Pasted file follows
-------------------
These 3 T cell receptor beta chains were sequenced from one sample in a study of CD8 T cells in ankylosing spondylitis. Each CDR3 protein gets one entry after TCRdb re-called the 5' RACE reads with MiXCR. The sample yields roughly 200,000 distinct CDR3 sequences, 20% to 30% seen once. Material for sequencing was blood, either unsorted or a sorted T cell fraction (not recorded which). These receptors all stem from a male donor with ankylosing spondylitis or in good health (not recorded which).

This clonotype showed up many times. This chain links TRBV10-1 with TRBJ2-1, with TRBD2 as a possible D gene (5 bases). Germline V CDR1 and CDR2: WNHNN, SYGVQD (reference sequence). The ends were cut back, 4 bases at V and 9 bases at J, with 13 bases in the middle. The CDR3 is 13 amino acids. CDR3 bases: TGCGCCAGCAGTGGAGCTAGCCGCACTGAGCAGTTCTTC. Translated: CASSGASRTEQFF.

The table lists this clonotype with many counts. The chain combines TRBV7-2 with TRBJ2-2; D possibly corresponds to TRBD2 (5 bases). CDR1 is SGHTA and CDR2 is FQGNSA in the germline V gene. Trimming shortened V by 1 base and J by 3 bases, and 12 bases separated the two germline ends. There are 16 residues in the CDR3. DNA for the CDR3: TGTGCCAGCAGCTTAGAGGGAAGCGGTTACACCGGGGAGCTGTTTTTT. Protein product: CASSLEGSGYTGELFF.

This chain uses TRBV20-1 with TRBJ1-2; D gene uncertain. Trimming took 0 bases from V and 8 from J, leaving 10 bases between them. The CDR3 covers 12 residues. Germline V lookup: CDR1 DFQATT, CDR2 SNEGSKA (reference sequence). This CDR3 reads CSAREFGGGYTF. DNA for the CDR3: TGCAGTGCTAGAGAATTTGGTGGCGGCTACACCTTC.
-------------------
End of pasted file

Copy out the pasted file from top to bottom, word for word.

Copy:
These 3 T cell receptor beta chains were sequenced from one sample in a study of CD8 T cells in ankylosing spondylitis. Each CDR3 protein gets one entry after TCRdb re-called the 5' RACE reads with MiXCR. The sample yields roughly 200,000 distinct CDR3 sequences, 20% to 30% seen once. Material for sequencing was blood, either unsorted or a sorted T cell fraction (not recorded which). These receptors all stem from a male donor with ankylosing spondylitis or in good health (not recorded which).

This clonotype showed up many times. This chain links TRBV10-1 with TRBJ2-1, with TRBD2 as a possible D gene (5 bases). Germline V CDR1 and CDR2: WNHNN, SYGVQD (reference sequence). The ends were cut back, 4 bases at V and 9 bases at J, with 13 bases in the middle. The CDR3 is 13 amino acids. CDR3 bases: TGCGCCAGCAGTGGAGCTAGCCGCACTGAGCAGTTCTTC. Translated: CASSGASRTEQFF.

The table lists this clonotype with many counts. The chain combines TRBV7-2 with TRBJ2-2; D possibly corresponds to TRBD2 (5 bases). CDR1 is SGHTA and CDR2 is FQGNSA in the germline V gene. Trimming shortened V by 1 base and J by 3 bases, and 12 bases separated the two germline ends. There are 16 residues in the CDR3. DNA for the CDR3: TGTGCCAGCAGCTTAGAGGGAAGCGGTTACACCGGGGAGCTGTTTTTT. Protein product: CASSLEGSGYTGELFF.

This chain uses TRBV20-1 with TRBJ1-2; D gene uncertain. Trimming took 0 bases from V and 8 from J, leaving 10 bases between them. The CDR3 covers 12 residues. Germline V lookup: CDR1 DFQATT, CDR2 SNEGSKA (reference sequence). This CDR3 reads CSAREFGGGYTF. DNA for the CDR3: TGCAGTGCTAGAGAATTTGGTGGCGGCTACACCTTC.